Yesterday the United States Supreme Court issued its long-awaited decision in Koontz v. St. Johns River Water Management District (pdf). The court split 5-4 along the usual lines. According to the dissent, this decision may have a significant impact on real estate developers and the boards and commissions that regulate them.
The plaintiff, Koontz, wanted to develop 3.7 acres of his almost 15-acre parcel. The development site included wetlands regulated by the defendant Water Management District. The District gave Koontz two options to have his project approved, one of which was to pay money for off-site mitigation work on public lands.
The majority opinion, authored by Justice Alito, finds no distinction between governmental approval of a permit on the condition that the applicant turn over property, and denial of a permit because the applicant refuses to do so. Therefore, even though the District could deny the permit outright, there are limits on the conditions it can attach to an approval.
The majority relies on two earlier Supreme Court cases: Nollan v. California Coastal Commission, and Dolan v. City of Tigard. Those cases require a “nexus” and “rough proportionality” between the property demanded by the government in exchange for a permit and the impacts of a proposed development, and prevent “extortionate demands” that diminish the value of land and “frustrate the Fifth Amendment right to just compensation . . . .”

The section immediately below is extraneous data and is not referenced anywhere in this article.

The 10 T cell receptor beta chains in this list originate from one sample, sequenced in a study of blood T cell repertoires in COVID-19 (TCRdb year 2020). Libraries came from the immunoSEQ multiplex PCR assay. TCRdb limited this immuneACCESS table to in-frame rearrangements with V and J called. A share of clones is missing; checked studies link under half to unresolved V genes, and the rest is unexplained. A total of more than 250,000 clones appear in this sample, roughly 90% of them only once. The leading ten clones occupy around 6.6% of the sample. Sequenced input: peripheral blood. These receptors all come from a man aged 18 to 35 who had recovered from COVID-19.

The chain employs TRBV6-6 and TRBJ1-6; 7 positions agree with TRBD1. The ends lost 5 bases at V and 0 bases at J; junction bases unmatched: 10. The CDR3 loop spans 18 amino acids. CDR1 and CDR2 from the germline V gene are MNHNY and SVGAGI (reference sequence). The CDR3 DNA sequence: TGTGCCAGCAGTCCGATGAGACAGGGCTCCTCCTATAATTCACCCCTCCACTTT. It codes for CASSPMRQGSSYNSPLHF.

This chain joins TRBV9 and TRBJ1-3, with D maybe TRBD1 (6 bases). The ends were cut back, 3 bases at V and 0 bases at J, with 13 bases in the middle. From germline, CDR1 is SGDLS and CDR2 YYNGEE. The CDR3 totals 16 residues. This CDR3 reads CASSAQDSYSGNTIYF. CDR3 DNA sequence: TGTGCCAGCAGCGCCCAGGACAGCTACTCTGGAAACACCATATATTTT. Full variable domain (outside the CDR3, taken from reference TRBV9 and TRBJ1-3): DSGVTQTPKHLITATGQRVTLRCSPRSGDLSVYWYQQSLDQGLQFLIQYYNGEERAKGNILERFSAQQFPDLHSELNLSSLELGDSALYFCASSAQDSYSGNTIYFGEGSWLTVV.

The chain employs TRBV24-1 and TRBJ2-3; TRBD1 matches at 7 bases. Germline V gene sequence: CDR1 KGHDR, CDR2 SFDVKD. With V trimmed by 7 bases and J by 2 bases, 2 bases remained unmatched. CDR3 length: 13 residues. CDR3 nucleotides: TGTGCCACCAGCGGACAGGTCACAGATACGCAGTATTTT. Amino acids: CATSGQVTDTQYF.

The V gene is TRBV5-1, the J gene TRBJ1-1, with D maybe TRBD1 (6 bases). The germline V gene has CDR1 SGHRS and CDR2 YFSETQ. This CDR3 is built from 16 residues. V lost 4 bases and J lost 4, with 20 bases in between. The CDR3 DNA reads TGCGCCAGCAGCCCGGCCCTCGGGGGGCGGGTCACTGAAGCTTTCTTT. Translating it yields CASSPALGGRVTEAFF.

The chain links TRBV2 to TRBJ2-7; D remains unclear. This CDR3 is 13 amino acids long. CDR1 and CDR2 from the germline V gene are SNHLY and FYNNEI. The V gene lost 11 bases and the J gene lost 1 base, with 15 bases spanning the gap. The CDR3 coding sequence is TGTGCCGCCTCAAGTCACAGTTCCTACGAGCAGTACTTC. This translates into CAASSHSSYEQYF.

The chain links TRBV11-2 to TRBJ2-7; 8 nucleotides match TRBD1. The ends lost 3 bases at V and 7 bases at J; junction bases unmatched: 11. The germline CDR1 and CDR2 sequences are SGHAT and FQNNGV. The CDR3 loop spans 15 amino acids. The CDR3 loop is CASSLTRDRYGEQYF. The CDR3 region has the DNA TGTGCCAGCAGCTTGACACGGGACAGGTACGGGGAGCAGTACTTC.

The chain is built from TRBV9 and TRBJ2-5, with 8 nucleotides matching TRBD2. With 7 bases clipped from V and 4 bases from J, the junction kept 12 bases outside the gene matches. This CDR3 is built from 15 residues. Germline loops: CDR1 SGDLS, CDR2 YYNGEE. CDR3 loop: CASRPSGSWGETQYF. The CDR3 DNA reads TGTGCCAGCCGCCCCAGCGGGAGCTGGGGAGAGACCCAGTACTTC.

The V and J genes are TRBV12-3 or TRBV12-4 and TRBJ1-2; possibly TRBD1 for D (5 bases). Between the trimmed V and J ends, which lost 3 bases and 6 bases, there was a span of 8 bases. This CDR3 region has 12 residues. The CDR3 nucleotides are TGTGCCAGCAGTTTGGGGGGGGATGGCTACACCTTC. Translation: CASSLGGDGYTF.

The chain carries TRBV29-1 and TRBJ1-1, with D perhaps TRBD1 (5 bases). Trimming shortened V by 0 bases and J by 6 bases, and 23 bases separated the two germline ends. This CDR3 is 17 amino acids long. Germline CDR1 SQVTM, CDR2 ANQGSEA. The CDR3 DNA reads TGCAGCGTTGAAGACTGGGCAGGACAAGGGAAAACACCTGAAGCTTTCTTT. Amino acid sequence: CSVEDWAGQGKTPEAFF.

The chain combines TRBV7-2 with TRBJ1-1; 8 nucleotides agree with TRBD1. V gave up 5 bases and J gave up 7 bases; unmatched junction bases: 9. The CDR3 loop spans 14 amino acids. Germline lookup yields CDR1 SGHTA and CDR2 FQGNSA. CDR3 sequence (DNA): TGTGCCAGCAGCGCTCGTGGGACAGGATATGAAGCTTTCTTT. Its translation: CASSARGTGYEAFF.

The majority also observes that the Fifth Amendment requires just compensation only for takings. Nevertheless, it holds that the same principles may apply when a permit is conditioned on the payment or expenditure of money. However, it declines to elaborate on whether money damages are generally available for a Nollan-Dolan unconstitutional conditions violation, instead remanding the case to the Florida Supreme Court for consideration of a damages claim asserted by Koontz under a Florida statute.
The dissent, authored by Justice Kagan, agrees that the Nollan-Dolan standard applies to the denial of permits. However, it takes issue with the part of the majority opinion holding that this standard applies to monetary exactions.
The dissent emphasizes that the District never actually demanded money or anything else in exchange for a permit, but only communicated certain options to Koontz as acceptable routes to an approval. The dissent raises the concern that this decision will discourage permitting bodies from engaging in any communication with landowners about how to improve their application – and that the only safe approach for the government might be to simply deny applications until the landowner gets it right.